The conspiracy ideology

In this backdrop we have a totally new perspective that has been given by the former President Gotabaya Rajapaksa announcing the publication authored by him titled ‘The Conspiracy to oust me from the Presidency’. This presents an alternative viewpoint regarding the events leading up to Sri Lanka’s current dire economic situation, and highlights that despite the nation’s experience during the 30-year war with the LTTE, the current economic crisis stands as one of the most severe challenges ever faced by the country.

Gotabaya Rajapaksa stated in his book that Sri Lanka faced significant foreign intervention following his victory in the war against the Liberation Tigers of Tamil Eelam in 2009. He further asserts that since his election as President in November 2019, both foreign and local entities had intentions to remove him from power.

He goes on to say, “The entirety of my two-and-a-half-year tenure in power was spent combating the COVID-19 pandemic that swept through Sri Lanka and the whole world shortly after I took office. Thereafter, conspiratorial forces commenced the political campaign to oust me from the Presidency at the end of March 2022. This occurred at a time when the pandemic had been brought under control, the vaccination campaign concluded and the economy starting to show signs of recovery.”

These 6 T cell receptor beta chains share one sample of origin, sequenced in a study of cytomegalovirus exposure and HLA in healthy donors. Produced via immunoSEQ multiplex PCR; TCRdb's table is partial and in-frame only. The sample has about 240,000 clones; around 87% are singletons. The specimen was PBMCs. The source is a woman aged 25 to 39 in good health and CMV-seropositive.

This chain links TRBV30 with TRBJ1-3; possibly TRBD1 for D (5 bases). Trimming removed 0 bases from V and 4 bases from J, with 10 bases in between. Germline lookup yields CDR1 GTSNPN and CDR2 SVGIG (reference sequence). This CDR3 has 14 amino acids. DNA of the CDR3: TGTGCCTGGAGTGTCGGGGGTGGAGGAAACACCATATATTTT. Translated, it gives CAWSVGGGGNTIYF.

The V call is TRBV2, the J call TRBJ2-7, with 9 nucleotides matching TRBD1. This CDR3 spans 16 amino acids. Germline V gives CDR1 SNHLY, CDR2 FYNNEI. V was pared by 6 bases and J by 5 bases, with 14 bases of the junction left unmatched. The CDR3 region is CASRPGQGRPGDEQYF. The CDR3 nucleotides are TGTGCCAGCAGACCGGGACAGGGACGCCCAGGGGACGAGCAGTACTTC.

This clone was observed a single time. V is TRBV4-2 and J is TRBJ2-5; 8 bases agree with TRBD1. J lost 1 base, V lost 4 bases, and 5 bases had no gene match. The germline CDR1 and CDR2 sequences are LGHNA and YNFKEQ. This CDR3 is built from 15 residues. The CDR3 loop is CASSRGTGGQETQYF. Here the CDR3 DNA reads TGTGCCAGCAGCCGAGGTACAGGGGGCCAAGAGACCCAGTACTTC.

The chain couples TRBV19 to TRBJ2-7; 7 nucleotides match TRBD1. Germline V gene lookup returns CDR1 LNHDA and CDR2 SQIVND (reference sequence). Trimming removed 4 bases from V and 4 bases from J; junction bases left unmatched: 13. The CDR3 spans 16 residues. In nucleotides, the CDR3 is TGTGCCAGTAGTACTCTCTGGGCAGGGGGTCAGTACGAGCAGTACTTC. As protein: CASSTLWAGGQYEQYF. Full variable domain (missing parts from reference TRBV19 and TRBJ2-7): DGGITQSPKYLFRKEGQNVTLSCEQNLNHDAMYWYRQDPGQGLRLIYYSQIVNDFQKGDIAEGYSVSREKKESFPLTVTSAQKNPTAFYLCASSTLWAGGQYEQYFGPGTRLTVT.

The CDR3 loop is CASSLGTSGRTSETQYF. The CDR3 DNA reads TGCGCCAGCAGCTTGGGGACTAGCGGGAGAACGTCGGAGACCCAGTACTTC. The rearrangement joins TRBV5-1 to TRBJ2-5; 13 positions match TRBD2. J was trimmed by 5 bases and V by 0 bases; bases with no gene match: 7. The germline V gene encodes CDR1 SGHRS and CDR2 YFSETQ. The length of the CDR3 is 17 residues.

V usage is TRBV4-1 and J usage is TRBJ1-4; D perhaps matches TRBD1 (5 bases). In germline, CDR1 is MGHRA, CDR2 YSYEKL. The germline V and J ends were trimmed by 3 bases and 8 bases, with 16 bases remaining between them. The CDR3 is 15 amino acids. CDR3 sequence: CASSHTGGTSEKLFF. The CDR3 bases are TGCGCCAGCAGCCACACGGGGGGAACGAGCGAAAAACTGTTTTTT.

The statement also highlighted that foreign intervention and the manipulation of internal politics have become prevalent in Sri Lanka in a manner unprecedented during the first 60 years of independence. “The political campaign aimed at removing me from office introduced a new dynamic into Sri Lankan politics, which, since independence, had only witnessed peaceful transfers of power following elections. Therefore, the events of 2022 carry significant implications for the future of the country.”

What the book explains was the first-hand experience of an internationally sponsored regime change operation, prompting a closer examination of what was left unsaid in “What Gota did not tell.”

What Gota did not tell

There is no reference to the Supreme Court’s decision that came after a careful deliberation of the five-bench Supreme Court panel on who was responsible for the economic collapse in Sri Lanka.

The 119-page deliberation is directed to three reasons why the economic crisis happened: the tax break that cost the Treasury Rs. 681 billion, the decision on the payment of the $ 500 million ISB, and the delay in going to the IMF led to Sri Lanka having to declare bankruptcy.

Sadly, the book titled, “The Conspiracy to oust me from the Presidency” does not give us any insights to the logic of these decisions that the landmark judgement pointed to. Whilst it’s interesting to hear the former President’s side of the story, it is an ‘internal’ point of view that is academic in nature without the support of facts. The book does not give the logic for the three questionable decisions that led to the economic collapse. What Sri Lanka requires is depth of analysis and not just rhetoric. For instance, we talk of a system change that the current president highlights post his appointment but we don’t take actions that support this rhetoric.